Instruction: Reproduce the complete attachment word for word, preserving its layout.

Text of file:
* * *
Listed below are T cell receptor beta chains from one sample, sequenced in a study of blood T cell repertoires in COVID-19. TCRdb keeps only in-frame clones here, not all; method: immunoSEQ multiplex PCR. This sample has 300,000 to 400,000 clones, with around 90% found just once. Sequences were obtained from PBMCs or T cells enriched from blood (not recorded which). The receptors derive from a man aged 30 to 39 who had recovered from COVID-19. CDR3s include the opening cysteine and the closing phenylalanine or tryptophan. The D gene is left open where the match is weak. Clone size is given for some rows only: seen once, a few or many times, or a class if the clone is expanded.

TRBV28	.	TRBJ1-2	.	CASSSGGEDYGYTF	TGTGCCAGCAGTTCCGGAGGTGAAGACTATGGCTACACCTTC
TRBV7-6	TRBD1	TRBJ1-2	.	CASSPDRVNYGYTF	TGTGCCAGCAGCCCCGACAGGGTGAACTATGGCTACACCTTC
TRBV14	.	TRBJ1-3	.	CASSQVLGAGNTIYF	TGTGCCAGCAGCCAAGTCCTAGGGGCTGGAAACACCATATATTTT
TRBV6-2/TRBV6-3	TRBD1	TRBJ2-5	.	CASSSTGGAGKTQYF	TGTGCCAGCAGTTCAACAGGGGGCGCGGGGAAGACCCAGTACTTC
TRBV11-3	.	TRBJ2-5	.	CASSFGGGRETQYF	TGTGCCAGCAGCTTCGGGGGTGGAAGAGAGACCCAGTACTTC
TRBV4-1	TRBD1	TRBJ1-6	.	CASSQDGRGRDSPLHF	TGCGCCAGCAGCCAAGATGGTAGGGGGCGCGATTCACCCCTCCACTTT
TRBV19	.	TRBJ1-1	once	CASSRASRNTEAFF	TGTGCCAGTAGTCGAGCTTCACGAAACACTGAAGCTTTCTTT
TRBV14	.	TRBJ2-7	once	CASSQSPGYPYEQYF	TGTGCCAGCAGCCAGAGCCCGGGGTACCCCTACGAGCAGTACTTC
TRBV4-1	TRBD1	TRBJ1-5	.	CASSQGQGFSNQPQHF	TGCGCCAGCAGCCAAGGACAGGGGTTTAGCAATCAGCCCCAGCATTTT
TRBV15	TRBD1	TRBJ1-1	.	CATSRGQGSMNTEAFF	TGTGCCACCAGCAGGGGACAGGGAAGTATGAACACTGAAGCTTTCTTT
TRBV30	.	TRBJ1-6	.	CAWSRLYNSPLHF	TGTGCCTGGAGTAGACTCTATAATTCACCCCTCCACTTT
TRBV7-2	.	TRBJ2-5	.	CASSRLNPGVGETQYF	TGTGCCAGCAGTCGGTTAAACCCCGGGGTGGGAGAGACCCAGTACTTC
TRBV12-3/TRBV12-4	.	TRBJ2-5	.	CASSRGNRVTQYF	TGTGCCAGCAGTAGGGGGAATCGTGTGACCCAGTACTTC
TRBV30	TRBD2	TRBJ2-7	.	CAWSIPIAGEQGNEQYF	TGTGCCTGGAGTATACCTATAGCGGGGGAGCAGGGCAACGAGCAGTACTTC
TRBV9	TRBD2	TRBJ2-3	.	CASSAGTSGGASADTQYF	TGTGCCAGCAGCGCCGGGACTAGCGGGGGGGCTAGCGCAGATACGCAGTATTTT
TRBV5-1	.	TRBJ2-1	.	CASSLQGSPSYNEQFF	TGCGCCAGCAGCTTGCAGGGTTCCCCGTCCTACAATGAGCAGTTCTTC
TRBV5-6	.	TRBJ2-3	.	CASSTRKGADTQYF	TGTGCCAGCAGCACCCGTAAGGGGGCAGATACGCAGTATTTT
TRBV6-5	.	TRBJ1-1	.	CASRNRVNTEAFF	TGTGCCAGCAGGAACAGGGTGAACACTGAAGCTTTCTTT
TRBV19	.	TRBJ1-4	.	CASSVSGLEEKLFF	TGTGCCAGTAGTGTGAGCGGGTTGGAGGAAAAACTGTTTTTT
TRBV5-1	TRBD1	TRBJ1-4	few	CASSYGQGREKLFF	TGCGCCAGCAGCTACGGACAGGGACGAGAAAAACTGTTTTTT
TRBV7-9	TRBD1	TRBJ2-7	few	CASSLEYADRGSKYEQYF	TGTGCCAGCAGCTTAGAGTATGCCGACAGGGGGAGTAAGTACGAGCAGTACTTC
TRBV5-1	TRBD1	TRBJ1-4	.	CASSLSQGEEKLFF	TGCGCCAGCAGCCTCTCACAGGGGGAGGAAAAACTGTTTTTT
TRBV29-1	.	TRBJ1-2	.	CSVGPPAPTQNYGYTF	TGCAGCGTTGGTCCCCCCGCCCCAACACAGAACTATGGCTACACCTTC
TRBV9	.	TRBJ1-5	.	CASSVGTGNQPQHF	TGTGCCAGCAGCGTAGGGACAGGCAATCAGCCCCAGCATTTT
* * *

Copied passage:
Listed below are T cell receptor beta chains from one sample, sequenced in a study of blood T cell repertoires in COVID-19. TCRdb keeps only in-frame clones here, not all; method: immunoSEQ multiplex PCR. This sample has 300,000 to 400,000 clones, with around 90% found just once. Sequences were obtained from PBMCs or T cells enriched from blood (not recorded which). The receptors derive from a man aged 30 to 39 who had recovered from COVID-19. CDR3s include the opening cysteine and the closing phenylalanine or tryptophan. The D gene is left open where the match is weak. Clone size is given for some rows only: seen once, a few or many times, or a class if the clone is expanded.

TRBV28	.	TRBJ1-2	.	CASSSGGEDYGYTF	TGTGCCAGCAGTTCCGGAGGTGAAGACTATGGCTACACCTTC
TRBV7-6	TRBD1	TRBJ1-2	.	CASSPDRVNYGYTF	TGTGCCAGCAGCCCCGACAGGGTGAACTATGGCTACACCTTC
TRBV14	.	TRBJ1-3	.	CASSQVLGAGNTIYF	TGTGCCAGCAGCCAAGTCCTAGGGGCTGGAAACACCATATATTTT
TRBV6-2/TRBV6-3	TRBD1	TRBJ2-5	.	CASSSTGGAGKTQYF	TGTGCCAGCAGTTCAACAGGGGGCGCGGGGAAGACCCAGTACTTC
TRBV11-3	.	TRBJ2-5	.	CASSFGGGRETQYF	TGTGCCAGCAGCTTCGGGGGTGGAAGAGAGACCCAGTACTTC
TRBV4-1	TRBD1	TRBJ1-6	.	CASSQDGRGRDSPLHF	TGCGCCAGCAGCCAAGATGGTAGGGGGCGCGATTCACCCCTCCACTTT
TRBV19	.	TRBJ1-1	once	CASSRASRNTEAFF	TGTGCCAGTAGTCGAGCTTCACGAAACACTGAAGCTTTCTTT
TRBV14	.	TRBJ2-7	once	CASSQSPGYPYEQYF	TGTGCCAGCAGCCAGAGCCCGGGGTACCCCTACGAGCAGTACTTC
TRBV4-1	TRBD1	TRBJ1-5	.	CASSQGQGFSNQPQHF	TGCGCCAGCAGCCAAGGACAGGGGTTTAGCAATCAGCCCCAGCATTTT
TRBV15	TRBD1	TRBJ1-1	.	CATSRGQGSMNTEAFF	TGTGCCACCAGCAGGGGACAGGGAAGTATGAACACTGAAGCTTTCTTT
TRBV30	.	TRBJ1-6	.	CAWSRLYNSPLHF	TGTGCCTGGAGTAGACTCTATAATTCACCCCTCCACTTT
TRBV7-2	.	TRBJ2-5	.	CASSRLNPGVGETQYF	TGTGCCAGCAGTCGGTTAAACCCCGGGGTGGGAGAGACCCAGTACTTC
TRBV12-3/TRBV12-4	.	TRBJ2-5	.	CASSRGNRVTQYF	TGTGCCAGCAGTAGGGGGAATCGTGTGACCCAGTACTTC
TRBV30	TRBD2	TRBJ2-7	.	CAWSIPIAGEQGNEQYF	TGTGCCTGGAGTATACCTATAGCGGGGGAGCAGGGCAACGAGCAGTACTTC
TRBV9	TRBD2	TRBJ2-3	.	CASSAGTSGGASADTQYF	TGTGCCAGCAGCGCCGGGACTAGCGGGGGGGCTAGCGCAGATACGCAGTATTTT
TRBV5-1	.	TRBJ2-1	.	CASSLQGSPSYNEQFF	TGCGCCAGCAGCTTGCAGGGTTCCCCGTCCTACAATGAGCAGTTCTTC
TRBV5-6	.	TRBJ2-3	.	CASSTRKGADTQYF	TGTGCCAGCAGCACCCGTAAGGGGGCAGATACGCAGTATTTT
TRBV6-5	.	TRBJ1-1	.	CASRNRVNTEAFF	TGTGCCAGCAGGAACAGGGTGAACACTGAAGCTTTCTTT
TRBV19	.	TRBJ1-4	.	CASSVSGLEEKLFF	TGTGCCAGTAGTGTGAGCGGGTTGGAGGAAAAACTGTTTTTT
TRBV5-1	TRBD1	TRBJ1-4	few	CASSYGQGREKLFF	TGCGCCAGCAGCTACGGACAGGGACGAGAAAAACTGTTTTTT
TRBV7-9	TRBD1	TRBJ2-7	few	CASSLEYADRGSKYEQYF	TGTGCCAGCAGCTTAGAGTATGCCGACAGGGGGAGTAAGTACGAGCAGTACTTC
TRBV5-1	TRBD1	TRBJ1-4	.	CASSLSQGEEKLFF	TGCGCCAGCAGCCTCTCACAGGGGGAGGAAAAACTGTTTTTT
TRBV29-1	.	TRBJ1-2	.	CSVGPPAPTQNYGYTF	TGCAGCGTTGGTCCCCCCGCCCCAACACAGAACTATGGCTACACCTTC
TRBV9	.	TRBJ1-5	.	CASSVGTGNQPQHF	TGTGCCAGCAGCGTAGGGACAGGCAATCAGCCCCAGCATTTT